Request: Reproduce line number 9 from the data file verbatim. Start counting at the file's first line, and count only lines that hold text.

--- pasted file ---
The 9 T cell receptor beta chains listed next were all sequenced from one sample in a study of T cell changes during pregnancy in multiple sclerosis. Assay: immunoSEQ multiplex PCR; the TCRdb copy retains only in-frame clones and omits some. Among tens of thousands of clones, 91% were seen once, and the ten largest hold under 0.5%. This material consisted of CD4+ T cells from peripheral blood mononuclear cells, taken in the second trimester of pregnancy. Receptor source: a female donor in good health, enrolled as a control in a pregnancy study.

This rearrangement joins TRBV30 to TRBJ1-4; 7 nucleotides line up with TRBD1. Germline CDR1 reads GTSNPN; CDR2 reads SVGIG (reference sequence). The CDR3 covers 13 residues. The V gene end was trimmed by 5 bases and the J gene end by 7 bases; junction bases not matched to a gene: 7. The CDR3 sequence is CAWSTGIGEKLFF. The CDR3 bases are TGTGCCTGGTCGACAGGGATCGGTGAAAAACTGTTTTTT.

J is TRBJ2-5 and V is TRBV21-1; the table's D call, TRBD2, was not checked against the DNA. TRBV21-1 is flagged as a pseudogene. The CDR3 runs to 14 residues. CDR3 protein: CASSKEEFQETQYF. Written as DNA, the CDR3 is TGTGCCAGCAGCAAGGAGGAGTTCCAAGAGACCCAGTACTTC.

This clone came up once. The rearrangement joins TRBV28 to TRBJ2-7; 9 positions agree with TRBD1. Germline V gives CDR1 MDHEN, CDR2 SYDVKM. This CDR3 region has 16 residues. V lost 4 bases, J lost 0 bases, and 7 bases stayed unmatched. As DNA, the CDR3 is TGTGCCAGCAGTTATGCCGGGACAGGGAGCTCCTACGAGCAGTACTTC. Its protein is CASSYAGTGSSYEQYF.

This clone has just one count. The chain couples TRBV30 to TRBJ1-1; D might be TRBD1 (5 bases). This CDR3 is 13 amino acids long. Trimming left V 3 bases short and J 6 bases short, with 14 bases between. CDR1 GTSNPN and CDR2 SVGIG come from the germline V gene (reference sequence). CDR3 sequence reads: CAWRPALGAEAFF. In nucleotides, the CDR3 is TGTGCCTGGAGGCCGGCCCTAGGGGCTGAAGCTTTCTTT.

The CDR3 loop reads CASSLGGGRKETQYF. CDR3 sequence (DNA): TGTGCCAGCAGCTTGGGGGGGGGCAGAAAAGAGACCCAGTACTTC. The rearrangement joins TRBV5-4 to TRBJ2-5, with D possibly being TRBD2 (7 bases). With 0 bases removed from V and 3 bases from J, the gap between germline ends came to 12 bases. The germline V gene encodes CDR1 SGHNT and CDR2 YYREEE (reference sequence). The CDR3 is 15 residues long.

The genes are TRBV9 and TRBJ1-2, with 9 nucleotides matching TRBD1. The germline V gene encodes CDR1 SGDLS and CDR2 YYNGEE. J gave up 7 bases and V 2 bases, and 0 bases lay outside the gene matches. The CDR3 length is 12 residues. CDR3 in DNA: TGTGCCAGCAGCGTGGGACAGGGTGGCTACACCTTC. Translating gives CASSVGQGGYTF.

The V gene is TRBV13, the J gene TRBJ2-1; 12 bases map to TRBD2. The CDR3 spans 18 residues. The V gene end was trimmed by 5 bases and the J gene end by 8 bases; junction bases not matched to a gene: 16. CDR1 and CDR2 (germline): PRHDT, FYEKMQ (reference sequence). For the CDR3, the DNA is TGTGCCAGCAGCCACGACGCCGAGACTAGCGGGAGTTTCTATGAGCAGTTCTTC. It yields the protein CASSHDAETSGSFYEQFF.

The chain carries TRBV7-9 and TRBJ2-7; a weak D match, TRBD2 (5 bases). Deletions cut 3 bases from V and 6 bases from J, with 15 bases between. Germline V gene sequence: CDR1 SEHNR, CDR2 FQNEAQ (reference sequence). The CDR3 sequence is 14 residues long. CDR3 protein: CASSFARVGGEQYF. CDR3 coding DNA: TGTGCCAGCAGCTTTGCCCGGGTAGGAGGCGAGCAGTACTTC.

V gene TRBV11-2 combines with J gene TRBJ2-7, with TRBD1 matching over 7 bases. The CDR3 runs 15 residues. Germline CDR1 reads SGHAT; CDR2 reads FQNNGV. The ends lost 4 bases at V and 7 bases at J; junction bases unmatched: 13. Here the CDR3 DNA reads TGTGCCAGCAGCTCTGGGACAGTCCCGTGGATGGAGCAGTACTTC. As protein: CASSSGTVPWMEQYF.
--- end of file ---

The chain carries TRBV7-9 and TRBJ2-7; a weak D match, TRBD2 (5 bases). Deletions cut 3 bases from V and 6 bases from J, with 15 bases between. Germline V gene sequence: CDR1 SEHNR, CDR2 FQNEAQ (reference sequence). The CDR3 sequence is 14 residues long. CDR3 protein: CASSFARVGGEQYF. CDR3 coding DNA: TGTGCCAGCAGCTTTGCCCGGGTAGGAGGCGAGCAGTACTTC.